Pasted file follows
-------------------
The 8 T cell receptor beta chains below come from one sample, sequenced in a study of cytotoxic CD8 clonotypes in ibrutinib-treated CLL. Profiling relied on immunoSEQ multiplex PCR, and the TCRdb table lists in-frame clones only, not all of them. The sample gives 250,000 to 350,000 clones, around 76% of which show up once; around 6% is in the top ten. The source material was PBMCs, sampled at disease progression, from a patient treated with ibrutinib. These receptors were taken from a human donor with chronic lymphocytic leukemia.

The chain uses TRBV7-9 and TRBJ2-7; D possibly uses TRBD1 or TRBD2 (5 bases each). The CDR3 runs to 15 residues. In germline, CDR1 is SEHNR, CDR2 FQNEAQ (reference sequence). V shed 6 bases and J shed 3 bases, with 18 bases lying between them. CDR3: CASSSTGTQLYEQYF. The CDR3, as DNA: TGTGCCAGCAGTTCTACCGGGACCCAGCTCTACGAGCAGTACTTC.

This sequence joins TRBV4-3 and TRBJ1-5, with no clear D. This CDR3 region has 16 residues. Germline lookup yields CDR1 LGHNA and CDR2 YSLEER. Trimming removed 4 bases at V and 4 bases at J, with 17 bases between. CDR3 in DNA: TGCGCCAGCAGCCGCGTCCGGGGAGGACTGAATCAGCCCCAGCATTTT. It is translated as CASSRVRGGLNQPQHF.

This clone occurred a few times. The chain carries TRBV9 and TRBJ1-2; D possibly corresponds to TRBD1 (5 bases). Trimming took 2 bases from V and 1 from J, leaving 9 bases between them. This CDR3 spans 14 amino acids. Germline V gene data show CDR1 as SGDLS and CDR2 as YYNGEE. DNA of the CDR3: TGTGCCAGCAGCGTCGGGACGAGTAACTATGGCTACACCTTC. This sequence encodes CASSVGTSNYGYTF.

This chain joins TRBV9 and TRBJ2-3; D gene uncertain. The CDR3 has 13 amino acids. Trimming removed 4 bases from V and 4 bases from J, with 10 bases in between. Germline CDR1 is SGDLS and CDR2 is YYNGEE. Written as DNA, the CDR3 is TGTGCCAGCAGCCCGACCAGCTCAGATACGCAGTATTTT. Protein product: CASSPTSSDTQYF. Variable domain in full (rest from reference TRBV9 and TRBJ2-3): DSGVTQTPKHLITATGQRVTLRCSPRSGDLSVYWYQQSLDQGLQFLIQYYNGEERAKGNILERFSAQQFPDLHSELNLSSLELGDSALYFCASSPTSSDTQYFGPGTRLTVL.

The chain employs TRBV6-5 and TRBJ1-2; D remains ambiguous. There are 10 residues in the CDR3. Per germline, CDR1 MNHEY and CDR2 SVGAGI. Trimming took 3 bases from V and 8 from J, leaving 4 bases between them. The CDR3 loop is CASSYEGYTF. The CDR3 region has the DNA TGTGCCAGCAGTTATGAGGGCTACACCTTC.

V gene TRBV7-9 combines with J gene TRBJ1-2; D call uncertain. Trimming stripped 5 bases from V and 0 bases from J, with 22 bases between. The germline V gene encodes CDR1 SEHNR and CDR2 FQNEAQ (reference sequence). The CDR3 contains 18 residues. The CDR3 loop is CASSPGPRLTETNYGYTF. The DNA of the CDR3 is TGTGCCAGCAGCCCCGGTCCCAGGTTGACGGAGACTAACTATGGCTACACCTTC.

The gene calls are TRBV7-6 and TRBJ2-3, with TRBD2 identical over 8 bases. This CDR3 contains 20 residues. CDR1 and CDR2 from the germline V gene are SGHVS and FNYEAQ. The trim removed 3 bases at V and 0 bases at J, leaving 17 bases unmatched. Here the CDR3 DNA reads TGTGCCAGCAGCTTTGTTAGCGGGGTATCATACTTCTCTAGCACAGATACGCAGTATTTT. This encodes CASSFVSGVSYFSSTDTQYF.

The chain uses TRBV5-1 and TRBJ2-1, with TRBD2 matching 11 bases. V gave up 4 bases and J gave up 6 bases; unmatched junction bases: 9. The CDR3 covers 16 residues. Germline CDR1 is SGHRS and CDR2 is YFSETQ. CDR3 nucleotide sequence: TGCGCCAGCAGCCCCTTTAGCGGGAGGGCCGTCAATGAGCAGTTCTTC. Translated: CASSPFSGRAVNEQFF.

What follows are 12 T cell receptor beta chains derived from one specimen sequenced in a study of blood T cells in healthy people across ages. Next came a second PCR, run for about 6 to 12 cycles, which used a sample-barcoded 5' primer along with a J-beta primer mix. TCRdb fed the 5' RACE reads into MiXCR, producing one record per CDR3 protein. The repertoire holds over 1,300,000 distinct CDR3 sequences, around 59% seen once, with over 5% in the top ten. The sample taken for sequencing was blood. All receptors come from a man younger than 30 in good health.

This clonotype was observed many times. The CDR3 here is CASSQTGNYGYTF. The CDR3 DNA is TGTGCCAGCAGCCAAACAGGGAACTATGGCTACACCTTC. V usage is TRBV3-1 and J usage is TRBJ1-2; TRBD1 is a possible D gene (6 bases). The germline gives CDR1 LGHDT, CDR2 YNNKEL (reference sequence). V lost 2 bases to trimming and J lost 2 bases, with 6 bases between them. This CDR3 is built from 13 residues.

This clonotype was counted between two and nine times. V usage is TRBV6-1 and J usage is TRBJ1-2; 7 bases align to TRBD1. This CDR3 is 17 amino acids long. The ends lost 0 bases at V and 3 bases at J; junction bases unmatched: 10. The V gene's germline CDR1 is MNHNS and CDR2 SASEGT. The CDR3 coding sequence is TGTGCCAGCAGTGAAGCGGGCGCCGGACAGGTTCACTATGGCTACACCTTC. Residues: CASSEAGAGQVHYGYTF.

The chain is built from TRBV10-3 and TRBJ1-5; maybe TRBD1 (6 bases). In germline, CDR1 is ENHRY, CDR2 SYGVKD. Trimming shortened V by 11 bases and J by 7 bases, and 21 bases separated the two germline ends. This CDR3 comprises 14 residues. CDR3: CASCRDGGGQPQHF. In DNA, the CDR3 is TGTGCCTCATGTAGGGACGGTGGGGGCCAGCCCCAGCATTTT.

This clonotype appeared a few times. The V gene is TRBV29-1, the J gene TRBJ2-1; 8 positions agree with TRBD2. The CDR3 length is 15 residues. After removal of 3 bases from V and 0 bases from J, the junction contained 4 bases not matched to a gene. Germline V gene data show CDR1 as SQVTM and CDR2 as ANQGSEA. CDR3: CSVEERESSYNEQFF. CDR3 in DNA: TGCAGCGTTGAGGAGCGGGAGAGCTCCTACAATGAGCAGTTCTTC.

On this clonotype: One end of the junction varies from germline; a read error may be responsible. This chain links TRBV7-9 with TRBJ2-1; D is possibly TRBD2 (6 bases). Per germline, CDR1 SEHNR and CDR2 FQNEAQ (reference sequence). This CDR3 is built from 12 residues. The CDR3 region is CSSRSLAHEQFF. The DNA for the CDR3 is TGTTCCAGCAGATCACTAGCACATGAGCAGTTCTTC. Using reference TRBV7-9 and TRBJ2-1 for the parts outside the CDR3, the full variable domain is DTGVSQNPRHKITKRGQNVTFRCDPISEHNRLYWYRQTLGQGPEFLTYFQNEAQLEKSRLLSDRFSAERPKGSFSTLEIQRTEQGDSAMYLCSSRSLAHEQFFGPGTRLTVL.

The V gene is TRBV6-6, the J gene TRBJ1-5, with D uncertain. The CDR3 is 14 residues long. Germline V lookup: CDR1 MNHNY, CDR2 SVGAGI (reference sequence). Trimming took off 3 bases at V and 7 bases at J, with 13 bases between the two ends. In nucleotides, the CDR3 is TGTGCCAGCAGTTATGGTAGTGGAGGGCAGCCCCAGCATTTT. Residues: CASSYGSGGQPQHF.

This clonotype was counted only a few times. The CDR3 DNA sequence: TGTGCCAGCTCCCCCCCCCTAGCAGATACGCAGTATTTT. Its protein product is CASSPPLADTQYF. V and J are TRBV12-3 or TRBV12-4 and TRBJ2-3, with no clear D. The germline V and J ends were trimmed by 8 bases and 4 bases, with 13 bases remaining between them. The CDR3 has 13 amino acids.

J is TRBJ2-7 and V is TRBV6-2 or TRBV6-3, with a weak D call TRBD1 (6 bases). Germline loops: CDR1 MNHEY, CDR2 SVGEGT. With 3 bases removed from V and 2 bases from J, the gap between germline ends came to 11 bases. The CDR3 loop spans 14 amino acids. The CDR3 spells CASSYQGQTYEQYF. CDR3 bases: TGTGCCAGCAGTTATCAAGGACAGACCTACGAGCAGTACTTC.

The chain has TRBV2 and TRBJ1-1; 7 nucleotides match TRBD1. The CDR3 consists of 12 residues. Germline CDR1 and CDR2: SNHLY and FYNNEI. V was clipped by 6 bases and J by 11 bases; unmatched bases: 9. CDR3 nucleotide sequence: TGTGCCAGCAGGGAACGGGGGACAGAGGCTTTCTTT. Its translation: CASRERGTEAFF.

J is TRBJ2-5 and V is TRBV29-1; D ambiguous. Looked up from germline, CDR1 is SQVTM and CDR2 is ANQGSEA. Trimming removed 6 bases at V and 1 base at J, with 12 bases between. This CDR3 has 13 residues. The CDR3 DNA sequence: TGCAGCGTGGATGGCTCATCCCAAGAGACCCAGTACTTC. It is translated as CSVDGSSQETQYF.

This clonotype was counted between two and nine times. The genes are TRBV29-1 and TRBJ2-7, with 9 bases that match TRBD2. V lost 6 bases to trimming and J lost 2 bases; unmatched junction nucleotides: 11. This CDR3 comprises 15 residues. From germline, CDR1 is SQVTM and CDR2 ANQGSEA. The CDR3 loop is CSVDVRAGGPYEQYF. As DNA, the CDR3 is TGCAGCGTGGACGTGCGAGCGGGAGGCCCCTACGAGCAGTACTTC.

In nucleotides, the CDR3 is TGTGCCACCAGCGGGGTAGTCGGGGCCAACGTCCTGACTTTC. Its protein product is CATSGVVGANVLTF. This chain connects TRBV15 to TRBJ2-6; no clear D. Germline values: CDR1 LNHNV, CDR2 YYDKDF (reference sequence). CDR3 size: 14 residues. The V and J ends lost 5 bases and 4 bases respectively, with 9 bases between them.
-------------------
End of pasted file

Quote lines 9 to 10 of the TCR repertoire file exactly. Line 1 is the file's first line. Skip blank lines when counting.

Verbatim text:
The chain uses TRBV5-1 and TRBJ2-1, with TRBD2 matching 11 bases. V gave up 4 bases and J gave up 6 bases; unmatched junction bases: 9. The CDR3 covers 16 residues. Germline CDR1 is SGHRS and CDR2 is YFSETQ. CDR3 nucleotide sequence: TGCGCCAGCAGCCCCTTTAGCGGGAGGGCCGTCAATGAGCAGTTCTTC. Translated: CASSPFSGRAVNEQFF.

What follows are 12 T cell receptor beta chains derived from one specimen sequenced in a study of blood T cells in healthy people across ages. Next came a second PCR, run for about 6 to 12 cycles, which used a sample-barcoded 5' primer along with a J-beta primer mix. TCRdb fed the 5' RACE reads into MiXCR, producing one record per CDR3 protein. The repertoire holds over 1,300,000 distinct CDR3 sequences, around 59% seen once, with over 5% in the top ten. The sample taken for sequencing was blood. All receptors come from a man younger than 30 in good health.